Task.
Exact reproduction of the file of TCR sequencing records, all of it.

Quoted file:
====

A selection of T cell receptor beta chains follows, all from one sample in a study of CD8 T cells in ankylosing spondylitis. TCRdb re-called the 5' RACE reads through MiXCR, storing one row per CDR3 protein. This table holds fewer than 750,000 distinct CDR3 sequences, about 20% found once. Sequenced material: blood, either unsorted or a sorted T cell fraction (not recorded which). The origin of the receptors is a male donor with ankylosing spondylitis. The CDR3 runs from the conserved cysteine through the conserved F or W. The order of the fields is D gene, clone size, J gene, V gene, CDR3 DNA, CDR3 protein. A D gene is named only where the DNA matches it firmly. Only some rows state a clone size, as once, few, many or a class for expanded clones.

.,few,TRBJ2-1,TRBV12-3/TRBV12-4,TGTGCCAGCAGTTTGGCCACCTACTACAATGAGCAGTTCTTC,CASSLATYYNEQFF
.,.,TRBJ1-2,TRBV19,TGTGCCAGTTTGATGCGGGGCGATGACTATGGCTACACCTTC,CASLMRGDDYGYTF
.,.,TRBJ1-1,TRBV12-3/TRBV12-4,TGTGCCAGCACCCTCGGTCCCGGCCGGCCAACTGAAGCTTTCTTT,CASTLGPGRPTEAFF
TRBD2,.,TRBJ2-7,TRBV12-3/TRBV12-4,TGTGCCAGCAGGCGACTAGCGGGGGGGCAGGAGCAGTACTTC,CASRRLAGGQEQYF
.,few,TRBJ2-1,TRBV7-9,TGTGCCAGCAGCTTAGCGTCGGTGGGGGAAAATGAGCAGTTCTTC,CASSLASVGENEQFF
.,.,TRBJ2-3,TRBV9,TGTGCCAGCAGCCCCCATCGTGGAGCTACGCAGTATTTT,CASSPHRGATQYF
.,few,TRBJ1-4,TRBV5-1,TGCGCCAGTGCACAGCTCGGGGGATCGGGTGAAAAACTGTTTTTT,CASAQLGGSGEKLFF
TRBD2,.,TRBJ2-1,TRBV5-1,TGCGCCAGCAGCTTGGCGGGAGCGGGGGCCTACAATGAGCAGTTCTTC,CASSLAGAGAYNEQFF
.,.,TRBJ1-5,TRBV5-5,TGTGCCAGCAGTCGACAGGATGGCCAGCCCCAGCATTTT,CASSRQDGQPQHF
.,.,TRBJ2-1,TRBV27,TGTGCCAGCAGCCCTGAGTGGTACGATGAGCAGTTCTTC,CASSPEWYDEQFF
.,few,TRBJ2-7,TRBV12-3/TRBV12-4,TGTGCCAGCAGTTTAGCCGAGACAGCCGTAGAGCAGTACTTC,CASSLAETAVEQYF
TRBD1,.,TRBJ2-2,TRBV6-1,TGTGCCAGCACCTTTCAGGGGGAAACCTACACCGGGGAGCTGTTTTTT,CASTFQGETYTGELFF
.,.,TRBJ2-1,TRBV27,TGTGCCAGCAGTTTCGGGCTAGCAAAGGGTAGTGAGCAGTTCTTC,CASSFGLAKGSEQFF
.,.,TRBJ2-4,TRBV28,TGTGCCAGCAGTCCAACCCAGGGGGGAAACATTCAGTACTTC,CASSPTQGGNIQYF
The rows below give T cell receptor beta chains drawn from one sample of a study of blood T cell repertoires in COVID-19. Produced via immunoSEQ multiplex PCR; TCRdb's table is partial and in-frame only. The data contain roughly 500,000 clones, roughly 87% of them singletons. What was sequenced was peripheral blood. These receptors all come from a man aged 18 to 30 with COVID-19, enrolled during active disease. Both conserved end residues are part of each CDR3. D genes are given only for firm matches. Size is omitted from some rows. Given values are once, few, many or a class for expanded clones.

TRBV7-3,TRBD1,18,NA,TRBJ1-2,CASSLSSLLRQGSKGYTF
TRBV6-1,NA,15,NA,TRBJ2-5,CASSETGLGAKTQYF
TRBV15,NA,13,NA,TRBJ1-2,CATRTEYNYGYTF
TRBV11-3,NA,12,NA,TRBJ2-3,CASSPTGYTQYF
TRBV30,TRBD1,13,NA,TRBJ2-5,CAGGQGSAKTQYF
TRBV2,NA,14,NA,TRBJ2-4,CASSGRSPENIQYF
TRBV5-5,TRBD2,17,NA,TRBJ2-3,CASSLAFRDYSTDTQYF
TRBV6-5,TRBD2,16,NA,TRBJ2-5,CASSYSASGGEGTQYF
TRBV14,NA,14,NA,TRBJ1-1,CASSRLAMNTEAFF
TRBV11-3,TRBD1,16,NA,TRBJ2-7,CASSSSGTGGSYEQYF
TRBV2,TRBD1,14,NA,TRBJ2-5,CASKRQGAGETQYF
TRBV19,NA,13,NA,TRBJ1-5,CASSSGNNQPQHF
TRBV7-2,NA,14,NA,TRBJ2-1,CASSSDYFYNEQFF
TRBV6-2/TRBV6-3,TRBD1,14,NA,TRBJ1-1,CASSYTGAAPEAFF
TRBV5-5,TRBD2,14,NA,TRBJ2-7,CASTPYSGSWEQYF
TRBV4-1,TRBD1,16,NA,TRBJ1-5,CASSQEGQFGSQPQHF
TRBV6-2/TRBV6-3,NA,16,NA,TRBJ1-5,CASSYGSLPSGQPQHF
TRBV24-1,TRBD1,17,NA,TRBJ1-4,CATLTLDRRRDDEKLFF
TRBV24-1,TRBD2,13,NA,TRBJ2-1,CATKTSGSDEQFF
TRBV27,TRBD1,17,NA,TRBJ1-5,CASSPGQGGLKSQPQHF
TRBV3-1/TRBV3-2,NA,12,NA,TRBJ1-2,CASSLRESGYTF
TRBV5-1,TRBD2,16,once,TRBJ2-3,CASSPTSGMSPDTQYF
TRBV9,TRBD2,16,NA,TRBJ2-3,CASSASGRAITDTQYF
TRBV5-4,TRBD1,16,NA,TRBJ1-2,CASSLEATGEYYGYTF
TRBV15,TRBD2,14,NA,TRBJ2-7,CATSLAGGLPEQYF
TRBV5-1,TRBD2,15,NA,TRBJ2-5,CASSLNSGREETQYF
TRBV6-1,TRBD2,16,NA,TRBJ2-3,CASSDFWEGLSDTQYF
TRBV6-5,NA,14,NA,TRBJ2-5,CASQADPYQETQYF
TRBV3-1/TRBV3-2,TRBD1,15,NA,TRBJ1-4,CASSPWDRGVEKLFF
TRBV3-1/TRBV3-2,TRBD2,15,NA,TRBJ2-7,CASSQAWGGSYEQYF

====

A selection of T cell receptor beta chains follows, all from one sample in a study of CD8 T cells in ankylosing spondylitis. TCRdb re-called the 5' RACE reads through MiXCR, storing one row per CDR3 protein. This table holds fewer than 750,000 distinct CDR3 sequences, about 20% found once. Sequenced material: blood, either unsorted or a sorted T cell fraction (not recorded which). The origin of the receptors is a male donor with ankylosing spondylitis. The CDR3 runs from the conserved cysteine through the conserved F or W. The order of the fields is D gene, clone size, J gene, V gene, CDR3 DNA, CDR3 protein. A D gene is named only where the DNA matches it firmly. Only some rows state a clone size, as once, few, many or a class for expanded clones.

.,few,TRBJ2-1,TRBV12-3/TRBV12-4,TGTGCCAGCAGTTTGGCCACCTACTACAATGAGCAGTTCTTC,CASSLATYYNEQFF
.,.,TRBJ1-2,TRBV19,TGTGCCAGTTTGATGCGGGGCGATGACTATGGCTACACCTTC,CASLMRGDDYGYTF
.,.,TRBJ1-1,TRBV12-3/TRBV12-4,TGTGCCAGCACCCTCGGTCCCGGCCGGCCAACTGAAGCTTTCTTT,CASTLGPGRPTEAFF
TRBD2,.,TRBJ2-7,TRBV12-3/TRBV12-4,TGTGCCAGCAGGCGACTAGCGGGGGGGCAGGAGCAGTACTTC,CASRRLAGGQEQYF
.,few,TRBJ2-1,TRBV7-9,TGTGCCAGCAGCTTAGCGTCGGTGGGGGAAAATGAGCAGTTCTTC,CASSLASVGENEQFF
.,.,TRBJ2-3,TRBV9,TGTGCCAGCAGCCCCCATCGTGGAGCTACGCAGTATTTT,CASSPHRGATQYF
.,few,TRBJ1-4,TRBV5-1,TGCGCCAGTGCACAGCTCGGGGGATCGGGTGAAAAACTGTTTTTT,CASAQLGGSGEKLFF
TRBD2,.,TRBJ2-1,TRBV5-1,TGCGCCAGCAGCTTGGCGGGAGCGGGGGCCTACAATGAGCAGTTCTTC,CASSLAGAGAYNEQFF
.,.,TRBJ1-5,TRBV5-5,TGTGCCAGCAGTCGACAGGATGGCCAGCCCCAGCATTTT,CASSRQDGQPQHF
.,.,TRBJ2-1,TRBV27,TGTGCCAGCAGCCCTGAGTGGTACGATGAGCAGTTCTTC,CASSPEWYDEQFF
.,few,TRBJ2-7,TRBV12-3/TRBV12-4,TGTGCCAGCAGTTTAGCCGAGACAGCCGTAGAGCAGTACTTC,CASSLAETAVEQYF
TRBD1,.,TRBJ2-2,TRBV6-1,TGTGCCAGCACCTTTCAGGGGGAAACCTACACCGGGGAGCTGTTTTTT,CASTFQGETYTGELFF
.,.,TRBJ2-1,TRBV27,TGTGCCAGCAGTTTCGGGCTAGCAAAGGGTAGTGAGCAGTTCTTC,CASSFGLAKGSEQFF
.,.,TRBJ2-4,TRBV28,TGTGCCAGCAGTCCAACCCAGGGGGGAAACATTCAGTACTTC,CASSPTQGGNIQYF
The rows below give T cell receptor beta chains drawn from one sample of a study of blood T cell repertoires in COVID-19. Produced via immunoSEQ multiplex PCR; TCRdb's table is partial and in-frame only. The data contain roughly 500,000 clones, roughly 87% of them singletons. What was sequenced was peripheral blood. These receptors all come from a man aged 18 to 30 with COVID-19, enrolled during active disease. Both conserved end residues are part of each CDR3. D genes are given only for firm matches. Size is omitted from some rows. Given values are once, few, many or a class for expanded clones.

TRBV7-3,TRBD1,18,NA,TRBJ1-2,CASSLSSLLRQGSKGYTF
TRBV6-1,NA,15,NA,TRBJ2-5,CASSETGLGAKTQYF
TRBV15,NA,13,NA,TRBJ1-2,CATRTEYNYGYTF
TRBV11-3,NA,12,NA,TRBJ2-3,CASSPTGYTQYF
TRBV30,TRBD1,13,NA,TRBJ2-5,CAGGQGSAKTQYF
TRBV2,NA,14,NA,TRBJ2-4,CASSGRSPENIQYF
TRBV5-5,TRBD2,17,NA,TRBJ2-3,CASSLAFRDYSTDTQYF
TRBV6-5,TRBD2,16,NA,TRBJ2-5,CASSYSASGGEGTQYF
TRBV14,NA,14,NA,TRBJ1-1,CASSRLAMNTEAFF
TRBV11-3,TRBD1,16,NA,TRBJ2-7,CASSSSGTGGSYEQYF
TRBV2,TRBD1,14,NA,TRBJ2-5,CASKRQGAGETQYF
TRBV19,NA,13,NA,TRBJ1-5,CASSSGNNQPQHF
TRBV7-2,NA,14,NA,TRBJ2-1,CASSSDYFYNEQFF
TRBV6-2/TRBV6-3,TRBD1,14,NA,TRBJ1-1,CASSYTGAAPEAFF
TRBV5-5,TRBD2,14,NA,TRBJ2-7,CASTPYSGSWEQYF
TRBV4-1,TRBD1,16,NA,TRBJ1-5,CASSQEGQFGSQPQHF
TRBV6-2/TRBV6-3,NA,16,NA,TRBJ1-5,CASSYGSLPSGQPQHF
TRBV24-1,TRBD1,17,NA,TRBJ1-4,CATLTLDRRRDDEKLFF
TRBV24-1,TRBD2,13,NA,TRBJ2-1,CATKTSGSDEQFF
TRBV27,TRBD1,17,NA,TRBJ1-5,CASSPGQGGLKSQPQHF
TRBV3-1/TRBV3-2,NA,12,NA,TRBJ1-2,CASSLRESGYTF
TRBV5-1,TRBD2,16,once,TRBJ2-3,CASSPTSGMSPDTQYF
TRBV9,TRBD2,16,NA,TRBJ2-3,CASSASGRAITDTQYF
TRBV5-4,TRBD1,16,NA,TRBJ1-2,CASSLEATGEYYGYTF
TRBV15,TRBD2,14,NA,TRBJ2-7,CATSLAGGLPEQYF
TRBV5-1,TRBD2,15,NA,TRBJ2-5,CASSLNSGREETQYF
TRBV6-1,TRBD2,16,NA,TRBJ2-3,CASSDFWEGLSDTQYF
TRBV6-5,NA,14,NA,TRBJ2-5,CASQADPYQETQYF
TRBV3-1/TRBV3-2,TRBD1,15,NA,TRBJ1-4,CASSPWDRGVEKLFF
TRBV3-1/TRBV3-2,TRBD2,15,NA,TRBJ2-7,CASSQAWGGSYEQYF